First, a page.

USING ECOLOGICAL AND BIOGEOGRAPHICAL FEATURES TO PRODUCE A TYPOLOGY OF THE PLANT SPECIES USED IN BIOENGINEERING FOR RIVERBANK PROTECTION IN EUROPE
Article first published online: 9 AUG 2011
Copyright © 2011 John Wiley & Sons, Ltd.
River Research and Applications
Volume 28, Issue 10, pages 1830–1842, December 2012
How to Cite
Evette, A., Balique, C., Lavaine, C., Rey, F. and Prunier, P. (2012), USING ECOLOGICAL AND BIOGEOGRAPHICAL FEATURES TO PRODUCE A TYPOLOGY OF THE PLANT SPECIES USED IN BIOENGINEERING FOR RIVERBANK PROTECTION IN EUROPE. River Res. Applic., 28: 1830–1842. doi: 10.1002/rra.1560
- Issue published online: 17 DEC 2012
- Article first published online: 9 AUG 2011
- Manuscript Accepted: 23 MAY 2011
- Manuscript Revised: 13 MAY 2011
- Manuscript Received: 21 MAR 2011
- biotechnical engineering;
- fuzzy correspondence analysis;
- riverbank stabilization and protection;
- soil bioengineering;
River managers involved in riverbank protection need plant-selection guidelines based on the biogeographical and ecological requirements of a wide variety of plant species. In this study, we propose a double typology of the woody plant species used in riverbank protection bioengineering in Europe based on ecological and biogeographical features.
The statistical analyses of existing data highlight the important role played by waterlogging tolerance, soil moisture, soil productivity and light exposure in species classification, whereas acidity was less selective. Ninety-five species were classified in 11 ecological groups according to the six ecological variables. Based on three biogeographical variables (altitude, continentality and geographic distribution), a second classification gave five biogeographical groups clustering species according to their geographic preferences.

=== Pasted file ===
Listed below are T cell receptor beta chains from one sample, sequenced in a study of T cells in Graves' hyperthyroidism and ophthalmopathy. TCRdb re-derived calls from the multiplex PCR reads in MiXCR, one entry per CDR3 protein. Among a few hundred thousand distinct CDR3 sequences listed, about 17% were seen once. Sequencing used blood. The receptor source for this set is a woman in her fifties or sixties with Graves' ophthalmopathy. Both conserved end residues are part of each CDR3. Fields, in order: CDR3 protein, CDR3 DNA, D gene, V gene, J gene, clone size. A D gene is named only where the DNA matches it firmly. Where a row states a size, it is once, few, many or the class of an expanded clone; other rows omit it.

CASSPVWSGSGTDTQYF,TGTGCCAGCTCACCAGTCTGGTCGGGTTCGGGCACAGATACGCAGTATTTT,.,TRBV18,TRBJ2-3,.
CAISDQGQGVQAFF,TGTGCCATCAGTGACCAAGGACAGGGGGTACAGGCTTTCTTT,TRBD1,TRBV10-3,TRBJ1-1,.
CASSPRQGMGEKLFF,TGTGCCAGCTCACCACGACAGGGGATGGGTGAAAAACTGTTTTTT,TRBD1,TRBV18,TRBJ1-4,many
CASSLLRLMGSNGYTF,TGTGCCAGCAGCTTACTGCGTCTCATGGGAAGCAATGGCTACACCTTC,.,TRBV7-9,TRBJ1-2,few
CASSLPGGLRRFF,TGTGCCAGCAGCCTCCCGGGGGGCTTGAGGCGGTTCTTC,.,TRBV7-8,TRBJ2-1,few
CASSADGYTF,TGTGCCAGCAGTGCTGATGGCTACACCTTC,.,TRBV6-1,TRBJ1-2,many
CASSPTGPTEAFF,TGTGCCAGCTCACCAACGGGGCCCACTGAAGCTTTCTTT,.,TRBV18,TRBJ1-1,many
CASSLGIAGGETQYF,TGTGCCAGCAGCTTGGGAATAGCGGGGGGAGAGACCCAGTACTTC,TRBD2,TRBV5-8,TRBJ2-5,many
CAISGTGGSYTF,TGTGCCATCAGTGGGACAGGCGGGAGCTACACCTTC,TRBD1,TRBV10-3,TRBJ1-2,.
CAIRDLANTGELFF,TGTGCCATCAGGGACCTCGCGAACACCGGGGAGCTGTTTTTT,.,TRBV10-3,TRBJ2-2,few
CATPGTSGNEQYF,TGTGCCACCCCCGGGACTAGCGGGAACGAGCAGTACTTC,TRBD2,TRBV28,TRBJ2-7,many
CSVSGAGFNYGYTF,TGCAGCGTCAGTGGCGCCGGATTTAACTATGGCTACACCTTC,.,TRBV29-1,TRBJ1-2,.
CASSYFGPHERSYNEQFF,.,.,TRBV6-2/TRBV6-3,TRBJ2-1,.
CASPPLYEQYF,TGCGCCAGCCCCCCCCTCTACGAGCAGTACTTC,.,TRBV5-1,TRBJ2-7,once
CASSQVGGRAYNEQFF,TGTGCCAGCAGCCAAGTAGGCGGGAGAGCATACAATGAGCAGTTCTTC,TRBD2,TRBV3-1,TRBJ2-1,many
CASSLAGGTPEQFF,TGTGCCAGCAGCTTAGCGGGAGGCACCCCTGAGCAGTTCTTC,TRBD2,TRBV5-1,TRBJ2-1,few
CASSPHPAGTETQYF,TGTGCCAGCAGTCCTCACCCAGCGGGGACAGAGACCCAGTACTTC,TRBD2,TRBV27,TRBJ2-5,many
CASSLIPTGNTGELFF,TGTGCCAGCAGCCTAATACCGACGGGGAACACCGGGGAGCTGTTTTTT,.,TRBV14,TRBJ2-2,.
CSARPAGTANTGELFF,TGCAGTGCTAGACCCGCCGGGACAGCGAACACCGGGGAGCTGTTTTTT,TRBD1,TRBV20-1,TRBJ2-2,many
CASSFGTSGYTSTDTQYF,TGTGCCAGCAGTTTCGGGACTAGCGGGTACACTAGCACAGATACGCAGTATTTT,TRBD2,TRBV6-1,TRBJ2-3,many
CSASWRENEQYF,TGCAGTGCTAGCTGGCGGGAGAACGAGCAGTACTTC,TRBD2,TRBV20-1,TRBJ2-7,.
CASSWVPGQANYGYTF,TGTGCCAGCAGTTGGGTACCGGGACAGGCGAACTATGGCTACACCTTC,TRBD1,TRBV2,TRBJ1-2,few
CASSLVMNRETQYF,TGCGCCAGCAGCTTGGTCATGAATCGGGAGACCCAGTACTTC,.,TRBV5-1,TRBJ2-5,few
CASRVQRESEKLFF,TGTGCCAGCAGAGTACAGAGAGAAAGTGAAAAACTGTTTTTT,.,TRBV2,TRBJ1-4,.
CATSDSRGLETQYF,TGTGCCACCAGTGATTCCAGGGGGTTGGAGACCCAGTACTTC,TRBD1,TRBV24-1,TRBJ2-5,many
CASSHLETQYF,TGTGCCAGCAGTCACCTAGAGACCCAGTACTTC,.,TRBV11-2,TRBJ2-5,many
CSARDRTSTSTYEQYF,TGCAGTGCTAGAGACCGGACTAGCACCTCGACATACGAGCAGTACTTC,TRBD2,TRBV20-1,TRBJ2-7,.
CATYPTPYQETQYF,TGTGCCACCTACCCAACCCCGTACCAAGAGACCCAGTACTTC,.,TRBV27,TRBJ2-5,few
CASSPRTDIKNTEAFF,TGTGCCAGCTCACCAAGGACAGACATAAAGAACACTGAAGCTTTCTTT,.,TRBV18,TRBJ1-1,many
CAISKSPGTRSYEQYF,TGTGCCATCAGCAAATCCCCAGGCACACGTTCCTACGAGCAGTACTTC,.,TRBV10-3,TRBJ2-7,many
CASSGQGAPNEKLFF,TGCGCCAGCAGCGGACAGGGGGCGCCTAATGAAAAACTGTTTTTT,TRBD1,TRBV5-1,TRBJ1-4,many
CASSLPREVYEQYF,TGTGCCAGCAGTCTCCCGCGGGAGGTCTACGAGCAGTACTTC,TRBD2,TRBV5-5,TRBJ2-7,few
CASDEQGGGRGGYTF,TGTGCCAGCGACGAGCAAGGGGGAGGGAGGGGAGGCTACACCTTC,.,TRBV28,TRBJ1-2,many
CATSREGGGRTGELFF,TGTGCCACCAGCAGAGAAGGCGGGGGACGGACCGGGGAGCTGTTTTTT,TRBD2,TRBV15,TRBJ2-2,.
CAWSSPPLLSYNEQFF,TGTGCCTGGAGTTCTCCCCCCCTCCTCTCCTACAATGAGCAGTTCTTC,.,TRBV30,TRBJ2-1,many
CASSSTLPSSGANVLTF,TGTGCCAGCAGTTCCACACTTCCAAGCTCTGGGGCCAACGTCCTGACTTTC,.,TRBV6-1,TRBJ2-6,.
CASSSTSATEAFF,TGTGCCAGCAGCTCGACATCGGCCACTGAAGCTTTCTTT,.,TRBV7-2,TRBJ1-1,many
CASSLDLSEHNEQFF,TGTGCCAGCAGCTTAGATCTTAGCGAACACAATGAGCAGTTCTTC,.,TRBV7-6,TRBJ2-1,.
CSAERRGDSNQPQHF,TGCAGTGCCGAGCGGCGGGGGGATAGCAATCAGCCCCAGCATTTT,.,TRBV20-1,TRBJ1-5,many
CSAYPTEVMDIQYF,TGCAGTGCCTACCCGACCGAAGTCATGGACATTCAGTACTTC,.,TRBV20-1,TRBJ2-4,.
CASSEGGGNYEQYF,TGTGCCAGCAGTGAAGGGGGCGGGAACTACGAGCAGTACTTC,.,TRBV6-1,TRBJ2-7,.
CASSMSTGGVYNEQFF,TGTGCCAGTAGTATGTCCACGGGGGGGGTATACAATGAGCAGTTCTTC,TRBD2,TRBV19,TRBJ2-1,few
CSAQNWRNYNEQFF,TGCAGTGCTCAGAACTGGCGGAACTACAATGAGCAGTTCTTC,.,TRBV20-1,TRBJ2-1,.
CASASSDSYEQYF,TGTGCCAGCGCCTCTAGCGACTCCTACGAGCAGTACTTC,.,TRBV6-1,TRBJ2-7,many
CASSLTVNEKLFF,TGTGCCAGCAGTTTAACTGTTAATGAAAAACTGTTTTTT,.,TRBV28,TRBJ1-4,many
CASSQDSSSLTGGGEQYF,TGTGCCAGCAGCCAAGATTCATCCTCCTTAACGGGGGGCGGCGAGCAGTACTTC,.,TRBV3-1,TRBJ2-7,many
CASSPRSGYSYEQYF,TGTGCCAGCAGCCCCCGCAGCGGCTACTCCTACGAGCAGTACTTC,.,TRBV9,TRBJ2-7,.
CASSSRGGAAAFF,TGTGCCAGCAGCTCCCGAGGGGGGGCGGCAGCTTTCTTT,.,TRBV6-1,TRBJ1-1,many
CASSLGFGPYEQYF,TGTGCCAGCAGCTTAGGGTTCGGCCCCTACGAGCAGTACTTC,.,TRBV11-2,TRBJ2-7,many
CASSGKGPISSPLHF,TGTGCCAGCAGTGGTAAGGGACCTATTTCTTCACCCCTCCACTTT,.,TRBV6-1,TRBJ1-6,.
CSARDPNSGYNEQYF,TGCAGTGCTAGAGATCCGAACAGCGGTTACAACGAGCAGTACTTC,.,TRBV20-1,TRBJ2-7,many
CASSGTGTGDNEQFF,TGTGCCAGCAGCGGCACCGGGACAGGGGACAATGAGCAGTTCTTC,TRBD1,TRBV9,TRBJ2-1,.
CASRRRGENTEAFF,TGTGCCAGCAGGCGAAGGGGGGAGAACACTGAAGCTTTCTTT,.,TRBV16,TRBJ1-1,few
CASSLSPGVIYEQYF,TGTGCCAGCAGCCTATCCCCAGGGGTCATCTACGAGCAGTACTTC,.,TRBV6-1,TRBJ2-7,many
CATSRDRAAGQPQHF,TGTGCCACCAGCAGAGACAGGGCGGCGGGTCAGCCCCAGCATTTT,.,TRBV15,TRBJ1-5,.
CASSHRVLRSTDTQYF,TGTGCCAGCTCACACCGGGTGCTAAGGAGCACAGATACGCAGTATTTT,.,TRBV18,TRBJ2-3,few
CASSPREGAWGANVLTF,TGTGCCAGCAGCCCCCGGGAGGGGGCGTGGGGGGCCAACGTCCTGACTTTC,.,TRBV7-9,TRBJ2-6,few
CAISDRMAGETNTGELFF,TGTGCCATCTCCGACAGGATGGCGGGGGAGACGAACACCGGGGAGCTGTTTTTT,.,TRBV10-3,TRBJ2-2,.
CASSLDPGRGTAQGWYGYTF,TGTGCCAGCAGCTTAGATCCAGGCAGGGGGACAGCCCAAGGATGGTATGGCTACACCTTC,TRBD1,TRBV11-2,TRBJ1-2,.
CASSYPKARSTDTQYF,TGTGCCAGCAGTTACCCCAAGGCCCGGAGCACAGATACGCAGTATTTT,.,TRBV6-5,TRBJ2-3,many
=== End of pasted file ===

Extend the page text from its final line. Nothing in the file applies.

Independent biogeographical and ecological typologies allow river managers to be consistent with the regional altitudinal and climatic environment and to select species adapted to the local environmental conditions of the riverbank considered. This study is of particular interest because its methodology and results are applicable to slope protection in general as well as to potential changes resulting from climate change. Copyright © 2011 John Wiley & Sons, Ltd.